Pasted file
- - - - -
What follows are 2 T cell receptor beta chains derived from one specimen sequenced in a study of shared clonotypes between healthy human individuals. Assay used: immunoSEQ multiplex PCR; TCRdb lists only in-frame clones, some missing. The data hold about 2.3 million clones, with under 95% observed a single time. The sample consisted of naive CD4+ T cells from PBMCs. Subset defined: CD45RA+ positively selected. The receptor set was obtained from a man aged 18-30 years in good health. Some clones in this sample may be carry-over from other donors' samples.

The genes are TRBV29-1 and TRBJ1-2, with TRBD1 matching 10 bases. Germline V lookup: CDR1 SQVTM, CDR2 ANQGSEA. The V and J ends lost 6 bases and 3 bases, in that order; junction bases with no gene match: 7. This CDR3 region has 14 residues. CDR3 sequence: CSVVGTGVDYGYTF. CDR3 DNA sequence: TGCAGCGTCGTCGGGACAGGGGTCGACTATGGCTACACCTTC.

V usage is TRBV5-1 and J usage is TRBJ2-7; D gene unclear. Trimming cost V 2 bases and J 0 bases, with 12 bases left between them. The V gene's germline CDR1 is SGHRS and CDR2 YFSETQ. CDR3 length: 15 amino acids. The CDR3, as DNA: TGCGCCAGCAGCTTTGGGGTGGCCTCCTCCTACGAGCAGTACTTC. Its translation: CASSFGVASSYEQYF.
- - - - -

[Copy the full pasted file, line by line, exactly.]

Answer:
What follows are 2 T cell receptor beta chains derived from one specimen sequenced in a study of shared clonotypes between healthy human individuals. Assay used: immunoSEQ multiplex PCR; TCRdb lists only in-frame clones, some missing. The data hold about 2.3 million clones, with under 95% observed a single time. The sample consisted of naive CD4+ T cells from PBMCs. Subset defined: CD45RA+ positively selected. The receptor set was obtained from a man aged 18-30 years in good health. Some clones in this sample may be carry-over from other donors' samples.

The genes are TRBV29-1 and TRBJ1-2, with TRBD1 matching 10 bases. Germline V lookup: CDR1 SQVTM, CDR2 ANQGSEA. The V and J ends lost 6 bases and 3 bases, in that order; junction bases with no gene match: 7. This CDR3 region has 14 residues. CDR3 sequence: CSVVGTGVDYGYTF. CDR3 DNA sequence: TGCAGCGTCGTCGGGACAGGGGTCGACTATGGCTACACCTTC.

V usage is TRBV5-1 and J usage is TRBJ2-7; D gene unclear. Trimming cost V 2 bases and J 0 bases, with 12 bases left between them. The V gene's germline CDR1 is SGHRS and CDR2 YFSETQ. CDR3 length: 15 amino acids. The CDR3, as DNA: TGCGCCAGCAGCTTTGGGGTGGCCTCCTCCTACGAGCAGTACTTC. Its translation: CASSFGVASSYEQYF.